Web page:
Why Reading in a College Writing Textbook?

This text is designed for a college writing course, so why talk about reading?

Here’s the short answer: Reading and writing are integrally connected, and you will be doing a lot of both in college, probably at a more advanced level than in the past. You may also be expected to use texts in more sophisticated ways.

You’ve been reading for a long time, and you have lots of practice at it. Over many years of schooling, you have learned how to identify main ideas and an author’s purpose. You’ve summarized and quoted from poems and novels and essays. You’ve used background knowledge and made connections among ideas in different sources. You’ll use all of these skills at this level, too.

However, reading at the college level raises the bar. You’ll encounter essays and books with more complex ideas than you may have read in the past. You’ll be assigned research articles written for scholars and scientists that aren’t easily read by students or other novices. And you’ll be asked to read texts that you might not agree with or at least find uncomfortable.

The way you read in prior schooling may have served you well, but these more challenging texts will ask you to strengthen your existing reading skills and to develop new ones. The strategies in this section are designed to help you do that.

Difficulty and Learning
We don’t really learn much when we do the same thing that we’re already able to do well. Learning occurs on the edges of our existing competencies. You’ve been knitting scarves for a while; you learn to knit hats. You’ve been knitting hats for a while; you learn to knit socks. Reading works like this, too.

*Using* Texts

In my short answer, I said that you will need to “use texts.” Let’s explore this idea a bit, beginning with “using.”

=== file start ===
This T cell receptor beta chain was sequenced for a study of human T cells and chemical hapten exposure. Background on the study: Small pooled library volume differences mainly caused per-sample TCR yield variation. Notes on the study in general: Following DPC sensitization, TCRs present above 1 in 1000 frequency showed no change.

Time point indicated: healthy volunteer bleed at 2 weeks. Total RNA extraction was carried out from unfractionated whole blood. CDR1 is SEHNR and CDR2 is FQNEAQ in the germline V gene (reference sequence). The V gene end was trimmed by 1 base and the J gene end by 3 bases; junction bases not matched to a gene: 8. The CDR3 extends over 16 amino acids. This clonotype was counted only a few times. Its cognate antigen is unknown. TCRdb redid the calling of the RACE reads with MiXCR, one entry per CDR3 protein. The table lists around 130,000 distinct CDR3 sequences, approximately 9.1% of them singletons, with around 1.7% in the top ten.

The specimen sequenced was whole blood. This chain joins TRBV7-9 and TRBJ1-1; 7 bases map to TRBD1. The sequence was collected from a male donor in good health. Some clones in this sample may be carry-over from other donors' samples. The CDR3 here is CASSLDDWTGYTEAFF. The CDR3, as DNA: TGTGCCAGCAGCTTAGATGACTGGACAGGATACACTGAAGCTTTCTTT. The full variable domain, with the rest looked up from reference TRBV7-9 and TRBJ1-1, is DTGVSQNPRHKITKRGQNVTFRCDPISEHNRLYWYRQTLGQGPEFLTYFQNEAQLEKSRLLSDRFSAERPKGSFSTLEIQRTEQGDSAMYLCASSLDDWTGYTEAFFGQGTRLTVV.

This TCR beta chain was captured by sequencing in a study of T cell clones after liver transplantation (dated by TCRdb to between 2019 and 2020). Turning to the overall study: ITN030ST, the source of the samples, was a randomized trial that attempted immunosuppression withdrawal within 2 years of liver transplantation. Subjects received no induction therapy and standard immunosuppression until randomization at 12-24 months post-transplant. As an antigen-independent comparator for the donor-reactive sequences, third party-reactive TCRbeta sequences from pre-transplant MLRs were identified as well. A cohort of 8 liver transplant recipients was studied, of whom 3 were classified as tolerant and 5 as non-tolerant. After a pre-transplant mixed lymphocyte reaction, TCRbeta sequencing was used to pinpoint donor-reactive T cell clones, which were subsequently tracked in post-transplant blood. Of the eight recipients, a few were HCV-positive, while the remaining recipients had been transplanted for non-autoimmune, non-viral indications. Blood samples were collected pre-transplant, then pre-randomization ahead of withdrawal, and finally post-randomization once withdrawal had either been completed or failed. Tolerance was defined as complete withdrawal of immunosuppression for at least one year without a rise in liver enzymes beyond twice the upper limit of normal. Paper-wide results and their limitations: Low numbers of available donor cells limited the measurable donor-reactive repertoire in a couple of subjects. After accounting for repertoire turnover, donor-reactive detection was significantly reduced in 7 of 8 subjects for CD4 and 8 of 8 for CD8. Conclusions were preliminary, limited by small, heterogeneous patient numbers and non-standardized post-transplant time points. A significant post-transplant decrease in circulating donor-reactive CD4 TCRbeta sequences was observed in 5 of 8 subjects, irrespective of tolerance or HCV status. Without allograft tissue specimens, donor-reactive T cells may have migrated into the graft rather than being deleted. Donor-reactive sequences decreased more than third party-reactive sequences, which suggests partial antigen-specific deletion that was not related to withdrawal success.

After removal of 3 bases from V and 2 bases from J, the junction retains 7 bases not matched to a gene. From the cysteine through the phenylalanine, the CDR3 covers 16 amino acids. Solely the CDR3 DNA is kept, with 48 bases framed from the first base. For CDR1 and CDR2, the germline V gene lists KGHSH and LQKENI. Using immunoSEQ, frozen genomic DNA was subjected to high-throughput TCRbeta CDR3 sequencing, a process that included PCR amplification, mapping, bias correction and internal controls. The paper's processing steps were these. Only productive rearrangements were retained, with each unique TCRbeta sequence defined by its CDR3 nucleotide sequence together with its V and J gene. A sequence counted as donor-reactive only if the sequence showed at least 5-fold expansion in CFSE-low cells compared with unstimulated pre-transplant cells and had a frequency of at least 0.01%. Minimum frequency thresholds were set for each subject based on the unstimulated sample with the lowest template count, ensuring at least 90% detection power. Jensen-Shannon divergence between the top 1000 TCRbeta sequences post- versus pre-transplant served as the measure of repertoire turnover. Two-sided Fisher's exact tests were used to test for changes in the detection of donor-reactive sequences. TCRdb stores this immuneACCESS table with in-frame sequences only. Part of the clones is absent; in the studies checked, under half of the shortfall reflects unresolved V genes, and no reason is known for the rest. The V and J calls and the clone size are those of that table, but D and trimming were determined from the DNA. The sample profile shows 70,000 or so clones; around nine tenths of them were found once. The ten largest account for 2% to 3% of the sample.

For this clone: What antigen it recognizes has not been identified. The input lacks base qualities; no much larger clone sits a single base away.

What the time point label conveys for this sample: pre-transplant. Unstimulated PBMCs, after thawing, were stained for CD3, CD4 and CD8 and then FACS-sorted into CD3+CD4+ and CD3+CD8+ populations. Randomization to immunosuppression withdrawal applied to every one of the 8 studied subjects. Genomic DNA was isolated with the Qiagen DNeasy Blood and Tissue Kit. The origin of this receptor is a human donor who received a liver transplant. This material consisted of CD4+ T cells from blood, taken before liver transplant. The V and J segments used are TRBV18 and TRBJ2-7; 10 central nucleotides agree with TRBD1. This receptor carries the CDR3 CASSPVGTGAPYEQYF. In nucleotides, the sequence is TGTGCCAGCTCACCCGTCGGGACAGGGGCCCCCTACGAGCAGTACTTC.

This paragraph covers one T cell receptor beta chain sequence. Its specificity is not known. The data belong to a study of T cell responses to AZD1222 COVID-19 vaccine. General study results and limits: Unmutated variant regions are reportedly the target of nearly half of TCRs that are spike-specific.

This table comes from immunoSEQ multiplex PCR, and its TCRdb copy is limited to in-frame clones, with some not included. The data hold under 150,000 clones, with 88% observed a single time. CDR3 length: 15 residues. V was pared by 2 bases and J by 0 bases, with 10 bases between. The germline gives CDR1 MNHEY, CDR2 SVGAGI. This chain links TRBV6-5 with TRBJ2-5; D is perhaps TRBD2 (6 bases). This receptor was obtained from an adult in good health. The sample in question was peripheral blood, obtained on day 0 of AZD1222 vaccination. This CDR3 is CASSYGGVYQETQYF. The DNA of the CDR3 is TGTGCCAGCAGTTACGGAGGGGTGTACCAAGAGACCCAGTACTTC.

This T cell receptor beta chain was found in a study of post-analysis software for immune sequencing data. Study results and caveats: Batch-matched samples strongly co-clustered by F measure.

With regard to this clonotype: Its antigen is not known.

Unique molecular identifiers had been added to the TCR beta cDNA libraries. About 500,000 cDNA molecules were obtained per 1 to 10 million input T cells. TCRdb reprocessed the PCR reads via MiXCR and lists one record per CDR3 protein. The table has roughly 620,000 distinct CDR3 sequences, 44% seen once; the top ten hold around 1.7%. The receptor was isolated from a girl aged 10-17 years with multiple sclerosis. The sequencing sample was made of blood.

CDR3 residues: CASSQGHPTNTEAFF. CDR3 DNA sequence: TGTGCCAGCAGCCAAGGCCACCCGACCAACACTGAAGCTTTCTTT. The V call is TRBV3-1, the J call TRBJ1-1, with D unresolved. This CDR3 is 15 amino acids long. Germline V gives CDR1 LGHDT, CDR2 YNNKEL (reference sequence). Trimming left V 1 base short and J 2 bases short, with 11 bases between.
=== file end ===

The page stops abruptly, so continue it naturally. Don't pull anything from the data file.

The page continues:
College reading is not usually pleasure reading, though you may find some of it quite enjoyable. Most of the time, though, you will be reading specifically because you need to use the ideas or language in the service of your own work.

You will be doing many of the same tasks you have done in the past (e.g., identifying the main point, pulling together ideas from multiple sources), but when coupled with more difficult readings, these tasks can become more challenging, too. Moreover, in college, your professors are interested in your thinking. We want to understand what you understand, but simply regurgitating ideas from class or from texts aren’t going to be enough. We want to see what you can do with those ideas.

Using *Texts*

Traditionally, the word “text” has meant written material, usually in print form. Most people think of a text as a book or a magazine or other collection of words on a page or screen.

In college, however, “text” has a bigger meaning. Many texts will still be traditional: books, articles, essays, stories, poems, and so on. But you will also have professors who ask you to treat movies, Tweets, architecture, music, fashion, and so many other things as texts.

When I use the word “text” here, I’m meaning any artifact of communication that can be shared with others. An artifact can be preserved in some way, including electronic formats, and for an artifact to be a “text,” it must also communicate something to someone.

For the purposes of this textbook, we’re going to focus on more traditional texts (with an emphasis on academic texts), but the strategies here can often be used with any kind of text.


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Reading and Writing Successfully in College: A Guide for Students Copyright © 2023 by Patricia Lynne is licensed under a Creative Commons Attribution-ShareAlike 4.0 International License, except where otherwise noted.

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